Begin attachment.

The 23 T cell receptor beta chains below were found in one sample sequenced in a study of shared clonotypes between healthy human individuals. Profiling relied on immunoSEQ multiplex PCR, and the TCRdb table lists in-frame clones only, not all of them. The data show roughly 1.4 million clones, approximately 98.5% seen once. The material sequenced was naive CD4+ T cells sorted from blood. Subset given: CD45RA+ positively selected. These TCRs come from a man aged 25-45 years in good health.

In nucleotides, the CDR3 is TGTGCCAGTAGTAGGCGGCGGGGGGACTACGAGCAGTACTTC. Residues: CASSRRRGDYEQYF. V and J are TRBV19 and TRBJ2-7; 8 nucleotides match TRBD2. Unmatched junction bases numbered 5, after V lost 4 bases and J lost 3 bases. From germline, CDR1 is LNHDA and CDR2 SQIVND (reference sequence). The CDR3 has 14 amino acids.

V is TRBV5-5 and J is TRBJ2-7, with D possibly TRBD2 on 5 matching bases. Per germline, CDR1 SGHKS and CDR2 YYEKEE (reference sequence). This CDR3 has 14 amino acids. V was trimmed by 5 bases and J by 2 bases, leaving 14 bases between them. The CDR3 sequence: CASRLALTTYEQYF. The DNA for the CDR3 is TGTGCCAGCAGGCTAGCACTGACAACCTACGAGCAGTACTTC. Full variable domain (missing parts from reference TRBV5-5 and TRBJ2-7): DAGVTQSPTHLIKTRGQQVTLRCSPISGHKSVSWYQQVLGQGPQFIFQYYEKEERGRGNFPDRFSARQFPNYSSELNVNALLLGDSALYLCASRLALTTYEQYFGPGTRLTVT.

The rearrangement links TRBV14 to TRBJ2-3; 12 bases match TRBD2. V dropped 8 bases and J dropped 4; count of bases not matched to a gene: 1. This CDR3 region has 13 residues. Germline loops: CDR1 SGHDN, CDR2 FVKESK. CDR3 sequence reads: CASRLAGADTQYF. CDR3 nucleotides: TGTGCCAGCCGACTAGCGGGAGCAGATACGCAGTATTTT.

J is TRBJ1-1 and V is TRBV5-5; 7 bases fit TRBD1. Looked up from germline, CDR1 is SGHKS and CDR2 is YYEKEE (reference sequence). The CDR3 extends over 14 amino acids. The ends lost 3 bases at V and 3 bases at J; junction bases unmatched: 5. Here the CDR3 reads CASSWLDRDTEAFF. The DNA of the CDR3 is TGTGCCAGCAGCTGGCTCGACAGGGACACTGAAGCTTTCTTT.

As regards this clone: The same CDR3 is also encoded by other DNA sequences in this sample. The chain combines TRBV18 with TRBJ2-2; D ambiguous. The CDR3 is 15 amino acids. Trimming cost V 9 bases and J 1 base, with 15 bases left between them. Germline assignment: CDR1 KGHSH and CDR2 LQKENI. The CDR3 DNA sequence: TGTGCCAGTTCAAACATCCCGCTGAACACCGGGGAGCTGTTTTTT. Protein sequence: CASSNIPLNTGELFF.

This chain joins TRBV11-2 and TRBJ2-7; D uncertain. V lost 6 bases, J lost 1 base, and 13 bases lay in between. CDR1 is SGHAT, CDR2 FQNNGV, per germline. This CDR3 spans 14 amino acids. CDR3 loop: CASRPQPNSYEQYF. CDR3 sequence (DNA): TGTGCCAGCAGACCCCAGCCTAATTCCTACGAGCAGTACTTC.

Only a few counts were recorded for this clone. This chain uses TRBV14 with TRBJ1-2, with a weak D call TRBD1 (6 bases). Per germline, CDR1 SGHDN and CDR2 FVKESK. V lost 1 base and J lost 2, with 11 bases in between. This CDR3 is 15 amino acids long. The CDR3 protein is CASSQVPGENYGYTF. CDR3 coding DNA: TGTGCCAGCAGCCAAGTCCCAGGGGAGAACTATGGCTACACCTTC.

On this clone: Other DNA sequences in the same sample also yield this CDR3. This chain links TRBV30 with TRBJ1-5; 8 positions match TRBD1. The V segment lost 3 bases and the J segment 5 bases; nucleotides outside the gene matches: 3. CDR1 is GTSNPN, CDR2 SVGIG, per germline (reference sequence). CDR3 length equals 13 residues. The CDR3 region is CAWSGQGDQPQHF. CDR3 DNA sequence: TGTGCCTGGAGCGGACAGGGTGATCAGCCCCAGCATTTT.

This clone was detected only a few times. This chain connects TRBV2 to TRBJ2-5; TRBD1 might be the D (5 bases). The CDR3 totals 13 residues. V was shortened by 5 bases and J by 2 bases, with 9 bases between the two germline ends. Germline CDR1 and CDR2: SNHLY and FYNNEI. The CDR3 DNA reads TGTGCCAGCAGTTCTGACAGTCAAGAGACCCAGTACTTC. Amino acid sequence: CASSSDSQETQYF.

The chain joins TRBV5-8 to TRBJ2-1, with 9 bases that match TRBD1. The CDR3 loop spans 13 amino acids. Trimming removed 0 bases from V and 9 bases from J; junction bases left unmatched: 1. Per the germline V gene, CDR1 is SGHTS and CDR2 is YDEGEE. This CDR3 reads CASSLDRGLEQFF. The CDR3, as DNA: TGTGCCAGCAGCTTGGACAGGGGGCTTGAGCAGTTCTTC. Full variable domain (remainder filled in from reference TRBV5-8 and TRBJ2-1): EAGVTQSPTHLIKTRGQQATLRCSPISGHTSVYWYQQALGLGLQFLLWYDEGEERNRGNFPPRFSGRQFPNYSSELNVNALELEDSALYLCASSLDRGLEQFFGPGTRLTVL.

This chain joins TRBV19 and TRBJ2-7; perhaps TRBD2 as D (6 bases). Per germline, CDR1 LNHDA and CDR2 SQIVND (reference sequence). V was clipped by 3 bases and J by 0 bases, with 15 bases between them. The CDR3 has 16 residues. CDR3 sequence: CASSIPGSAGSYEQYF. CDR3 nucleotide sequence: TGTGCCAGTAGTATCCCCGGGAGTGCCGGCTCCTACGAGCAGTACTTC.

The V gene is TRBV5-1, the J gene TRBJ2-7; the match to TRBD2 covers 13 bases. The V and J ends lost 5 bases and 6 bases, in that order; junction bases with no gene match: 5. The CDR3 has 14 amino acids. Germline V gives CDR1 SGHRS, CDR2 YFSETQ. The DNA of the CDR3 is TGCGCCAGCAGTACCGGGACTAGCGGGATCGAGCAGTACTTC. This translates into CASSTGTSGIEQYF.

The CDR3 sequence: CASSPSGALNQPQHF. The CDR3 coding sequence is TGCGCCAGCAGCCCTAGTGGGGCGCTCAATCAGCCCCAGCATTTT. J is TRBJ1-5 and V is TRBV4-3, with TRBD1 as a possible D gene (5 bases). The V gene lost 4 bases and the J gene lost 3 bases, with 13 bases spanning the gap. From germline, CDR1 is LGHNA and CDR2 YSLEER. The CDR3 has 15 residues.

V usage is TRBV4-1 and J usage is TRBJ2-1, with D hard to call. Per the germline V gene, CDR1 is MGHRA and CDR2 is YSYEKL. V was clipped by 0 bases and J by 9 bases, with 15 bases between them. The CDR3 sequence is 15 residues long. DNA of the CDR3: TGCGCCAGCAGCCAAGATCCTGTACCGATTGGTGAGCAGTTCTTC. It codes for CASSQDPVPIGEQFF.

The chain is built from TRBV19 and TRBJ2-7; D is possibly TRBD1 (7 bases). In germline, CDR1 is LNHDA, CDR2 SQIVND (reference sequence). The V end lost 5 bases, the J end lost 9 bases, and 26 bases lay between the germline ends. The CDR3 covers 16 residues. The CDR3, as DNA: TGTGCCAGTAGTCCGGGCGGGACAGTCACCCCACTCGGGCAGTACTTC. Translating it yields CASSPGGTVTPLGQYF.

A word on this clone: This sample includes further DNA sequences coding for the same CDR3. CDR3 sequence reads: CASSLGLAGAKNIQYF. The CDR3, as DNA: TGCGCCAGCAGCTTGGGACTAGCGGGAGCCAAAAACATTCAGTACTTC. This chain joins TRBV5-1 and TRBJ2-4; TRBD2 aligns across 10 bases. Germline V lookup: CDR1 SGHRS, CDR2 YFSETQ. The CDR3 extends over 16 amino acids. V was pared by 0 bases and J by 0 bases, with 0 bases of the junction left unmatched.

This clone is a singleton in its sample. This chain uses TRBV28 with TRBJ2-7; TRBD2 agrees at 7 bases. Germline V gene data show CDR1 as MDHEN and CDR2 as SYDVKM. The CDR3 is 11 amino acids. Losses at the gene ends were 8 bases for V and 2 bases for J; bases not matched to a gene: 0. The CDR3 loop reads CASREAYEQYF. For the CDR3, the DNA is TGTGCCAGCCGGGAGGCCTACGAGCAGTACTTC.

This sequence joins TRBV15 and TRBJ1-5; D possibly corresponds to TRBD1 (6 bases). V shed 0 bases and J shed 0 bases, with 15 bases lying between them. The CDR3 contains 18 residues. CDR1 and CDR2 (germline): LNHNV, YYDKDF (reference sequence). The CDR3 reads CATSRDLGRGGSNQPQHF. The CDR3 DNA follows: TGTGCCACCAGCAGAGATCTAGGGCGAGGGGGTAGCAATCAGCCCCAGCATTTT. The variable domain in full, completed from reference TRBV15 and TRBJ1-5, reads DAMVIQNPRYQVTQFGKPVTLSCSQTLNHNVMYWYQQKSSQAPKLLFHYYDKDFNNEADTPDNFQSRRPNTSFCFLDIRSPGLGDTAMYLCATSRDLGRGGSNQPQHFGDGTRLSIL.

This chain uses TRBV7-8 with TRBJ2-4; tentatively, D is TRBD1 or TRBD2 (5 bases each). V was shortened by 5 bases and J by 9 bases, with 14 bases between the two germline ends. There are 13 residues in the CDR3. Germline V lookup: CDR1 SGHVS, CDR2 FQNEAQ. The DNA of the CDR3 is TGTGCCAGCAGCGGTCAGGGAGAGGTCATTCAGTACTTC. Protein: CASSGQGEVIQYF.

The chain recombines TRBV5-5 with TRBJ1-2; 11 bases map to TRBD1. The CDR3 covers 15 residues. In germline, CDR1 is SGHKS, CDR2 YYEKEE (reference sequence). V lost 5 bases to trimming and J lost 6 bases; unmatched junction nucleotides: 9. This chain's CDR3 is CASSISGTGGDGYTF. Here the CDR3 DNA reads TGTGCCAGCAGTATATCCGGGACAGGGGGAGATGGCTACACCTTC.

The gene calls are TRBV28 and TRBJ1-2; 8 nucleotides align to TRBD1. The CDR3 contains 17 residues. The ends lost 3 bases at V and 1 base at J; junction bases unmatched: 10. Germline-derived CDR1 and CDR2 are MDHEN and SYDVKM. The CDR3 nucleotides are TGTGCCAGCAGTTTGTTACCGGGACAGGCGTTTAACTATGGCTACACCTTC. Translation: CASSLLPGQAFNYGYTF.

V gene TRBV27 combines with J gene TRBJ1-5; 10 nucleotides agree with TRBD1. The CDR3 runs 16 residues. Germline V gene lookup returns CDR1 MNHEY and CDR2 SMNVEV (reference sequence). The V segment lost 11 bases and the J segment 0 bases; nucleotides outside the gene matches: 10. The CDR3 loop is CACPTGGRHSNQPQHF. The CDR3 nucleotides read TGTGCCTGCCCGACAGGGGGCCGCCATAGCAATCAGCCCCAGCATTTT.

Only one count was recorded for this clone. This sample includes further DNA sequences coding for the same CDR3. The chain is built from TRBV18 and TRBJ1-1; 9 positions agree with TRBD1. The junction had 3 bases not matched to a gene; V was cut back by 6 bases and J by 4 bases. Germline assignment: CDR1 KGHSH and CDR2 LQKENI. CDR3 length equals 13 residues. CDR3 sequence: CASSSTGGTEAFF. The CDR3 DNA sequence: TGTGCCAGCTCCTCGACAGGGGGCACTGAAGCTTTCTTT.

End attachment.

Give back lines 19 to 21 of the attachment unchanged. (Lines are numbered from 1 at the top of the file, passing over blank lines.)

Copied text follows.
This sequence joins TRBV15 and TRBJ1-5; D possibly corresponds to TRBD1 (6 bases). V shed 0 bases and J shed 0 bases, with 15 bases lying between them. The CDR3 contains 18 residues. CDR1 and CDR2 (germline): LNHNV, YYDKDF (reference sequence). The CDR3 reads CATSRDLGRGGSNQPQHF. The CDR3 DNA follows: TGTGCCACCAGCAGAGATCTAGGGCGAGGGGGTAGCAATCAGCCCCAGCATTTT. The variable domain in full, completed from reference TRBV15 and TRBJ1-5, reads DAMVIQNPRYQVTQFGKPVTLSCSQTLNHNVMYWYQQKSSQAPKLLFHYYDKDFNNEADTPDNFQSRRPNTSFCFLDIRSPGLGDTAMYLCATSRDLGRGGSNQPQHFGDGTRLSIL.

This chain uses TRBV7-8 with TRBJ2-4; tentatively, D is TRBD1 or TRBD2 (5 bases each). V was shortened by 5 bases and J by 9 bases, with 14 bases between the two germline ends. There are 13 residues in the CDR3. Germline V lookup: CDR1 SGHVS, CDR2 FQNEAQ. The DNA of the CDR3 is TGTGCCAGCAGCGGTCAGGGAGAGGTCATTCAGTACTTC. Protein: CASSGQGEVIQYF.

The chain recombines TRBV5-5 with TRBJ1-2; 11 bases map to TRBD1. The CDR3 covers 15 residues. In germline, CDR1 is SGHKS, CDR2 YYEKEE (reference sequence). V lost 5 bases to trimming and J lost 6 bases; unmatched junction nucleotides: 9. This chain's CDR3 is CASSISGTGGDGYTF. Here the CDR3 DNA reads TGTGCCAGCAGTATATCCGGGACAGGGGGAGATGGCTACACCTTC.